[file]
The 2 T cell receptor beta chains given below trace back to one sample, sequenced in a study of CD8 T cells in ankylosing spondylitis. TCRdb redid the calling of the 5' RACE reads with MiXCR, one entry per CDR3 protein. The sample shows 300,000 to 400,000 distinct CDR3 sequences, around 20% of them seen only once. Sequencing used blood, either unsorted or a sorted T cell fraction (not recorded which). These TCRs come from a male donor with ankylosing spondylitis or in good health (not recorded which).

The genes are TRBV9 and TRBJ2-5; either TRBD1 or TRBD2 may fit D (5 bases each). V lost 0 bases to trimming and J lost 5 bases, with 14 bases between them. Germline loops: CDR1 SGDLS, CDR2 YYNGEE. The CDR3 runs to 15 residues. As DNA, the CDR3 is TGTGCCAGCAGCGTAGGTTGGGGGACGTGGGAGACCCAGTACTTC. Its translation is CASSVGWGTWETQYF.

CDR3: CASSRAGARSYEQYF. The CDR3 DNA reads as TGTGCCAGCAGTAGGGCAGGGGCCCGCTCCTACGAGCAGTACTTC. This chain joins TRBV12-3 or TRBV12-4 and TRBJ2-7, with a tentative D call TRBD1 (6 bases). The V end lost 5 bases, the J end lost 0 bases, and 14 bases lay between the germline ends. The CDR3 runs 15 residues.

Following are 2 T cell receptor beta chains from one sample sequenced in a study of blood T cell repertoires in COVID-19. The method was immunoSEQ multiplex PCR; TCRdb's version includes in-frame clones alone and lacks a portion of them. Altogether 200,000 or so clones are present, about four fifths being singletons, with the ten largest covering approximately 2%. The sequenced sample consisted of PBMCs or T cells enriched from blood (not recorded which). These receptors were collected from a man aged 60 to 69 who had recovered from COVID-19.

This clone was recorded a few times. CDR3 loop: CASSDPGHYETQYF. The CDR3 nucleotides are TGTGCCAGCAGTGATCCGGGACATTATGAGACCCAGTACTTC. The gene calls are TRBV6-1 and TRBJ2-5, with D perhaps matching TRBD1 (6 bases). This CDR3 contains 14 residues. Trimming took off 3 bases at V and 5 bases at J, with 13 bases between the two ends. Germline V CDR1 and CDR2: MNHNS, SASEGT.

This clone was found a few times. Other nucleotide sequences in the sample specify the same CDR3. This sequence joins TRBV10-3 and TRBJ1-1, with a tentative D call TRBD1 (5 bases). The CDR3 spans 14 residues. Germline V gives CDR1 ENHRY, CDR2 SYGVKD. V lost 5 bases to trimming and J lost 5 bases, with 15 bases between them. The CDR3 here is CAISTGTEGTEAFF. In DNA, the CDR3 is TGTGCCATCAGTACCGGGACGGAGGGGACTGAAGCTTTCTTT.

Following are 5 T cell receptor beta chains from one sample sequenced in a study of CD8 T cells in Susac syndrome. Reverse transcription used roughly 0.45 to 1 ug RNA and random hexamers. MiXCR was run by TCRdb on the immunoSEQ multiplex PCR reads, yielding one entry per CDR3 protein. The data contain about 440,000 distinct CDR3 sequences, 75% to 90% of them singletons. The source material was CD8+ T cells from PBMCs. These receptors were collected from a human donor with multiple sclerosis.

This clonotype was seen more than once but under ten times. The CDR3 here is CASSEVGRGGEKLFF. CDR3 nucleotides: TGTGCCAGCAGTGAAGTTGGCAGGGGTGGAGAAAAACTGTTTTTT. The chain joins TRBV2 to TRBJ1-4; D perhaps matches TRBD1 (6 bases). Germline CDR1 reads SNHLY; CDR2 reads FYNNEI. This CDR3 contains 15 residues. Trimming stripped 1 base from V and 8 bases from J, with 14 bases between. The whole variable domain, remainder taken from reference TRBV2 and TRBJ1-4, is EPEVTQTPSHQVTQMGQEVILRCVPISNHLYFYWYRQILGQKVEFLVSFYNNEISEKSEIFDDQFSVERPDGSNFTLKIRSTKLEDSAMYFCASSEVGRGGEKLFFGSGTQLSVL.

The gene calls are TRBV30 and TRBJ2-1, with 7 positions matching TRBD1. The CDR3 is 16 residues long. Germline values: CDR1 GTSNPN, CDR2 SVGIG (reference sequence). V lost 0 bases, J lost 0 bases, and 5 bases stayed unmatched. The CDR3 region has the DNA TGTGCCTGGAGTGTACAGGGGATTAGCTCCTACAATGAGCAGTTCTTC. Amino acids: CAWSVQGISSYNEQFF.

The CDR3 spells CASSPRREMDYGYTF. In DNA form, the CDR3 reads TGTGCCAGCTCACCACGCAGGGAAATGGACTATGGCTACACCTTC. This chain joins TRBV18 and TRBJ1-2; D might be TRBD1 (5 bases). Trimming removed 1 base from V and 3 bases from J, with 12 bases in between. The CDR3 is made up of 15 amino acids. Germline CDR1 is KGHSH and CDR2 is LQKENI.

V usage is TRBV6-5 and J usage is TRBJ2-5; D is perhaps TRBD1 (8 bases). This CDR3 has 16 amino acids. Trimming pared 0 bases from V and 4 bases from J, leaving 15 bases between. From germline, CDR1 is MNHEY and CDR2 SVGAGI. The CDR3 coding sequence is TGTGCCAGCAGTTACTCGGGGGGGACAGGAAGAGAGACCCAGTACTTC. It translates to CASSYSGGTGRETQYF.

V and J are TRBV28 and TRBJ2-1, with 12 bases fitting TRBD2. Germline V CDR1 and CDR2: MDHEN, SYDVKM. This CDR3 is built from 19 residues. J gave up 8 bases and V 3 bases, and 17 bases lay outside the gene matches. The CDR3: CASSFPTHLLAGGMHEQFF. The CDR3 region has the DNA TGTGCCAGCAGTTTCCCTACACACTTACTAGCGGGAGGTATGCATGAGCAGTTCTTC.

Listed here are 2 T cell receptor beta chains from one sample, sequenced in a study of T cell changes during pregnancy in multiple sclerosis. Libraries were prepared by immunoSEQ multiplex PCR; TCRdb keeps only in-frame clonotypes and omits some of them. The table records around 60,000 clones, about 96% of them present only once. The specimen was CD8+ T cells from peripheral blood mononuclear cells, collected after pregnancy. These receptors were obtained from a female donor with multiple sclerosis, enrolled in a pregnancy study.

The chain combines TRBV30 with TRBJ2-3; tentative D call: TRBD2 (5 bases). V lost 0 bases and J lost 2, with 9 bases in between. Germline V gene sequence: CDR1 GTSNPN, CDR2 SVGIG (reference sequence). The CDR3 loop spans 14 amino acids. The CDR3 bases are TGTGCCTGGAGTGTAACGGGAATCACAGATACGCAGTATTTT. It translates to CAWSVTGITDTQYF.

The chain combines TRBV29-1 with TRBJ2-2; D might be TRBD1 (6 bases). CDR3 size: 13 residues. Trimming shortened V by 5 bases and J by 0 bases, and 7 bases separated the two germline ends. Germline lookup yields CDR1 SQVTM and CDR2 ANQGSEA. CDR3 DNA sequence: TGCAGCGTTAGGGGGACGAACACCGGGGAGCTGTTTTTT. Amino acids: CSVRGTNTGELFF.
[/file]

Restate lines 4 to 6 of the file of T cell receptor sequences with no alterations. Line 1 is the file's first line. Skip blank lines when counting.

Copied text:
Following are 2 T cell receptor beta chains from one sample sequenced in a study of blood T cell repertoires in COVID-19. The method was immunoSEQ multiplex PCR; TCRdb's version includes in-frame clones alone and lacks a portion of them. Altogether 200,000 or so clones are present, about four fifths being singletons, with the ten largest covering approximately 2%. The sequenced sample consisted of PBMCs or T cells enriched from blood (not recorded which). These receptors were collected from a man aged 60 to 69 who had recovered from COVID-19.

This clone was recorded a few times. CDR3 loop: CASSDPGHYETQYF. The CDR3 nucleotides are TGTGCCAGCAGTGATCCGGGACATTATGAGACCCAGTACTTC. The gene calls are TRBV6-1 and TRBJ2-5, with D perhaps matching TRBD1 (6 bases). This CDR3 contains 14 residues. Trimming took off 3 bases at V and 5 bases at J, with 13 bases between the two ends. Germline V CDR1 and CDR2: MNHNS, SASEGT.

This clone was found a few times. Other nucleotide sequences in the sample specify the same CDR3. This sequence joins TRBV10-3 and TRBJ1-1, with a tentative D call TRBD1 (5 bases). The CDR3 spans 14 residues. Germline V gives CDR1 ENHRY, CDR2 SYGVKD. V lost 5 bases to trimming and J lost 5 bases, with 15 bases between them. The CDR3 here is CAISTGTEGTEAFF. In DNA, the CDR3 is TGTGCCATCAGTACCGGGACGGAGGGGACTGAAGCTTTCTTT.